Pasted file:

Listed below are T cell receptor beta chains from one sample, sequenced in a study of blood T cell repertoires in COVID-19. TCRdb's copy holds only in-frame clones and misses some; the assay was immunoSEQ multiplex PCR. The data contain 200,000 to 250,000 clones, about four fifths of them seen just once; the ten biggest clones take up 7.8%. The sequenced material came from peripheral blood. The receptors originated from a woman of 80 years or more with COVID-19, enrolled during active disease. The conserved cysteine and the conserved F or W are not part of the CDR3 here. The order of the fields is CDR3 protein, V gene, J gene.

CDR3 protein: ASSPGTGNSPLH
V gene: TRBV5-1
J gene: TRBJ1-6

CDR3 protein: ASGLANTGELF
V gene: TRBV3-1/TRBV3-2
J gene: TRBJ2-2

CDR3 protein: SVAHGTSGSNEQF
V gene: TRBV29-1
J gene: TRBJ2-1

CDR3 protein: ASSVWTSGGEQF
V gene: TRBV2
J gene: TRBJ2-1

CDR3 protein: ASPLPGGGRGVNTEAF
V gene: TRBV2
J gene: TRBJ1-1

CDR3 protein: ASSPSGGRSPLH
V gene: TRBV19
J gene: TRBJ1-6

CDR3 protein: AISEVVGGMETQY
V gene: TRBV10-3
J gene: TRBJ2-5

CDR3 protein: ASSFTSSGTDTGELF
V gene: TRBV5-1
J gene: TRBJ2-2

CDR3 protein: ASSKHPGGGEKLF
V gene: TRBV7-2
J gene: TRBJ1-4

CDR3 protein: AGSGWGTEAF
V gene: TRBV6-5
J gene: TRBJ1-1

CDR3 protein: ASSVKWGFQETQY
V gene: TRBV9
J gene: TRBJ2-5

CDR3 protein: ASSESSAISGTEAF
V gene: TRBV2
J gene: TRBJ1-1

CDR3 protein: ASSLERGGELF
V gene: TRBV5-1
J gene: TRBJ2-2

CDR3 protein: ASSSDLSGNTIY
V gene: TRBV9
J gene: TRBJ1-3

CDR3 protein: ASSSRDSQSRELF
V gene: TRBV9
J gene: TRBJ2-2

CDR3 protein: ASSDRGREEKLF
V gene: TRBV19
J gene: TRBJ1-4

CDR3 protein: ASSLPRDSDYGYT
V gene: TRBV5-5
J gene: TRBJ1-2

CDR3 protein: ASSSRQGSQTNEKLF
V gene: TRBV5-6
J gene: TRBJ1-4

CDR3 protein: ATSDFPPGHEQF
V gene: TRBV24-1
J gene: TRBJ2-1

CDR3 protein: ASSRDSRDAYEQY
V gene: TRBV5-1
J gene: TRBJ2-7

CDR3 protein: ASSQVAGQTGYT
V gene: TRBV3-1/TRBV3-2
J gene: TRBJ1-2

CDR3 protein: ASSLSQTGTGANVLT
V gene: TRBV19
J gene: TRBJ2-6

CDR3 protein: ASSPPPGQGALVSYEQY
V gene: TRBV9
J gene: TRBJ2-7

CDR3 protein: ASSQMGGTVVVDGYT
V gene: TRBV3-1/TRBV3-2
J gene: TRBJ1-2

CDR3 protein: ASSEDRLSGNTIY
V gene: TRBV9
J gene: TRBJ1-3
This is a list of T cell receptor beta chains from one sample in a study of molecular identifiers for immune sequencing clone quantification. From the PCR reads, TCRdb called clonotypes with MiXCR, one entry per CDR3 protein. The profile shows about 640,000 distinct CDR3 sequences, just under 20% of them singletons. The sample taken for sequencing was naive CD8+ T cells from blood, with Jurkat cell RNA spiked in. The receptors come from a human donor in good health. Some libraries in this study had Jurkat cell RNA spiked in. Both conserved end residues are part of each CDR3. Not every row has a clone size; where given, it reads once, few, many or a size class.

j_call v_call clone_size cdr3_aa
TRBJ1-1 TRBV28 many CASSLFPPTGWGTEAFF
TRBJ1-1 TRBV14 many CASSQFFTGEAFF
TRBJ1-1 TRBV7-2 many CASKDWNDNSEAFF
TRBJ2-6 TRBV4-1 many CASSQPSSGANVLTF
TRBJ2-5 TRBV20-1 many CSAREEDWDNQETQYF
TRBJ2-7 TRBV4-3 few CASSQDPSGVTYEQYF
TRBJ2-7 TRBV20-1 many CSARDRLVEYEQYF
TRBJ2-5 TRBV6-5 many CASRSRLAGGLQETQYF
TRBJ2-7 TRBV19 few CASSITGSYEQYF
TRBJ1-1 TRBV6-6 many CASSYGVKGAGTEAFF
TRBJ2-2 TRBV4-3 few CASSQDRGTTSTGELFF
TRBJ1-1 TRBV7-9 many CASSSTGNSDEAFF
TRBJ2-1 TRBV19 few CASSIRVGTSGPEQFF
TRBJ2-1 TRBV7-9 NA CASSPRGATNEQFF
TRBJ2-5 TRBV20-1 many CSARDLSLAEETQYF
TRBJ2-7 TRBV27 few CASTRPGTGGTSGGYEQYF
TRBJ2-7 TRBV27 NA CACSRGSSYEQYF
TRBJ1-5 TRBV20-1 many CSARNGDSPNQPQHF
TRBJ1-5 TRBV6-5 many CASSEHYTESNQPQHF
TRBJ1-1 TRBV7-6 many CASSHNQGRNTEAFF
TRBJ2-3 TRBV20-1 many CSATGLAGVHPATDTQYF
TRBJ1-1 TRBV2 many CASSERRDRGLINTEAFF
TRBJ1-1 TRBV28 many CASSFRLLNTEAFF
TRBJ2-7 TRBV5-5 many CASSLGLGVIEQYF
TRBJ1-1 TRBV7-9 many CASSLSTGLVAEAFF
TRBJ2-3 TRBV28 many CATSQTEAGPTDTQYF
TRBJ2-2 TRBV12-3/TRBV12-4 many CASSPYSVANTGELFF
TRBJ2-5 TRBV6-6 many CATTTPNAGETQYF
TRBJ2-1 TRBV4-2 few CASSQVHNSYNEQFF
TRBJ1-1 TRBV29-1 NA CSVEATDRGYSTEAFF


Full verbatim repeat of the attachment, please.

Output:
Listed below are T cell receptor beta chains from one sample, sequenced in a study of blood T cell repertoires in COVID-19. TCRdb's copy holds only in-frame clones and misses some; the assay was immunoSEQ multiplex PCR. The data contain 200,000 to 250,000 clones, about four fifths of them seen just once; the ten biggest clones take up 7.8%. The sequenced material came from peripheral blood. The receptors originated from a woman of 80 years or more with COVID-19, enrolled during active disease. The conserved cysteine and the conserved F or W are not part of the CDR3 here. The order of the fields is CDR3 protein, V gene, J gene.

CDR3 protein: ASSPGTGNSPLH
V gene: TRBV5-1
J gene: TRBJ1-6

CDR3 protein: ASGLANTGELF
V gene: TRBV3-1/TRBV3-2
J gene: TRBJ2-2

CDR3 protein: SVAHGTSGSNEQF
V gene: TRBV29-1
J gene: TRBJ2-1

CDR3 protein: ASSVWTSGGEQF
V gene: TRBV2
J gene: TRBJ2-1

CDR3 protein: ASPLPGGGRGVNTEAF
V gene: TRBV2
J gene: TRBJ1-1

CDR3 protein: ASSPSGGRSPLH
V gene: TRBV19
J gene: TRBJ1-6

CDR3 protein: AISEVVGGMETQY
V gene: TRBV10-3
J gene: TRBJ2-5

CDR3 protein: ASSFTSSGTDTGELF
V gene: TRBV5-1
J gene: TRBJ2-2

CDR3 protein: ASSKHPGGGEKLF
V gene: TRBV7-2
J gene: TRBJ1-4

CDR3 protein: AGSGWGTEAF
V gene: TRBV6-5
J gene: TRBJ1-1

CDR3 protein: ASSVKWGFQETQY
V gene: TRBV9
J gene: TRBJ2-5

CDR3 protein: ASSESSAISGTEAF
V gene: TRBV2
J gene: TRBJ1-1

CDR3 protein: ASSLERGGELF
V gene: TRBV5-1
J gene: TRBJ2-2

CDR3 protein: ASSSDLSGNTIY
V gene: TRBV9
J gene: TRBJ1-3

CDR3 protein: ASSSRDSQSRELF
V gene: TRBV9
J gene: TRBJ2-2

CDR3 protein: ASSDRGREEKLF
V gene: TRBV19
J gene: TRBJ1-4

CDR3 protein: ASSLPRDSDYGYT
V gene: TRBV5-5
J gene: TRBJ1-2

CDR3 protein: ASSSRQGSQTNEKLF
V gene: TRBV5-6
J gene: TRBJ1-4

CDR3 protein: ATSDFPPGHEQF
V gene: TRBV24-1
J gene: TRBJ2-1

CDR3 protein: ASSRDSRDAYEQY
V gene: TRBV5-1
J gene: TRBJ2-7

CDR3 protein: ASSQVAGQTGYT
V gene: TRBV3-1/TRBV3-2
J gene: TRBJ1-2

CDR3 protein: ASSLSQTGTGANVLT
V gene: TRBV19
J gene: TRBJ2-6

CDR3 protein: ASSPPPGQGALVSYEQY
V gene: TRBV9
J gene: TRBJ2-7

CDR3 protein: ASSQMGGTVVVDGYT
V gene: TRBV3-1/TRBV3-2
J gene: TRBJ1-2

CDR3 protein: ASSEDRLSGNTIY
V gene: TRBV9
J gene: TRBJ1-3
This is a list of T cell receptor beta chains from one sample in a study of molecular identifiers for immune sequencing clone quantification. From the PCR reads, TCRdb called clonotypes with MiXCR, one entry per CDR3 protein. The profile shows about 640,000 distinct CDR3 sequences, just under 20% of them singletons. The sample taken for sequencing was naive CD8+ T cells from blood, with Jurkat cell RNA spiked in. The receptors come from a human donor in good health. Some libraries in this study had Jurkat cell RNA spiked in. Both conserved end residues are part of each CDR3. Not every row has a clone size; where given, it reads once, few, many or a size class.

j_call v_call clone_size cdr3_aa
TRBJ1-1 TRBV28 many CASSLFPPTGWGTEAFF
TRBJ1-1 TRBV14 many CASSQFFTGEAFF
TRBJ1-1 TRBV7-2 many CASKDWNDNSEAFF
TRBJ2-6 TRBV4-1 many CASSQPSSGANVLTF
TRBJ2-5 TRBV20-1 many CSAREEDWDNQETQYF
TRBJ2-7 TRBV4-3 few CASSQDPSGVTYEQYF
TRBJ2-7 TRBV20-1 many CSARDRLVEYEQYF
TRBJ2-5 TRBV6-5 many CASRSRLAGGLQETQYF
TRBJ2-7 TRBV19 few CASSITGSYEQYF
TRBJ1-1 TRBV6-6 many CASSYGVKGAGTEAFF
TRBJ2-2 TRBV4-3 few CASSQDRGTTSTGELFF
TRBJ1-1 TRBV7-9 many CASSSTGNSDEAFF
TRBJ2-1 TRBV19 few CASSIRVGTSGPEQFF
TRBJ2-1 TRBV7-9 NA CASSPRGATNEQFF
TRBJ2-5 TRBV20-1 many CSARDLSLAEETQYF
TRBJ2-7 TRBV27 few CASTRPGTGGTSGGYEQYF
TRBJ2-7 TRBV27 NA CACSRGSSYEQYF
TRBJ1-5 TRBV20-1 many CSARNGDSPNQPQHF
TRBJ1-5 TRBV6-5 many CASSEHYTESNQPQHF
TRBJ1-1 TRBV7-6 many CASSHNQGRNTEAFF
TRBJ2-3 TRBV20-1 many CSATGLAGVHPATDTQYF
TRBJ1-1 TRBV2 many CASSERRDRGLINTEAFF
TRBJ1-1 TRBV28 many CASSFRLLNTEAFF
TRBJ2-7 TRBV5-5 many CASSLGLGVIEQYF
TRBJ1-1 TRBV7-9 many CASSLSTGLVAEAFF
TRBJ2-3 TRBV28 many CATSQTEAGPTDTQYF
TRBJ2-2 TRBV12-3/TRBV12-4 many CASSPYSVANTGELFF
TRBJ2-5 TRBV6-6 many CATTTPNAGETQYF
TRBJ2-1 TRBV4-2 few CASSQVHNSYNEQFF
TRBJ1-1 TRBV29-1 NA CSVEATDRGYSTEAFF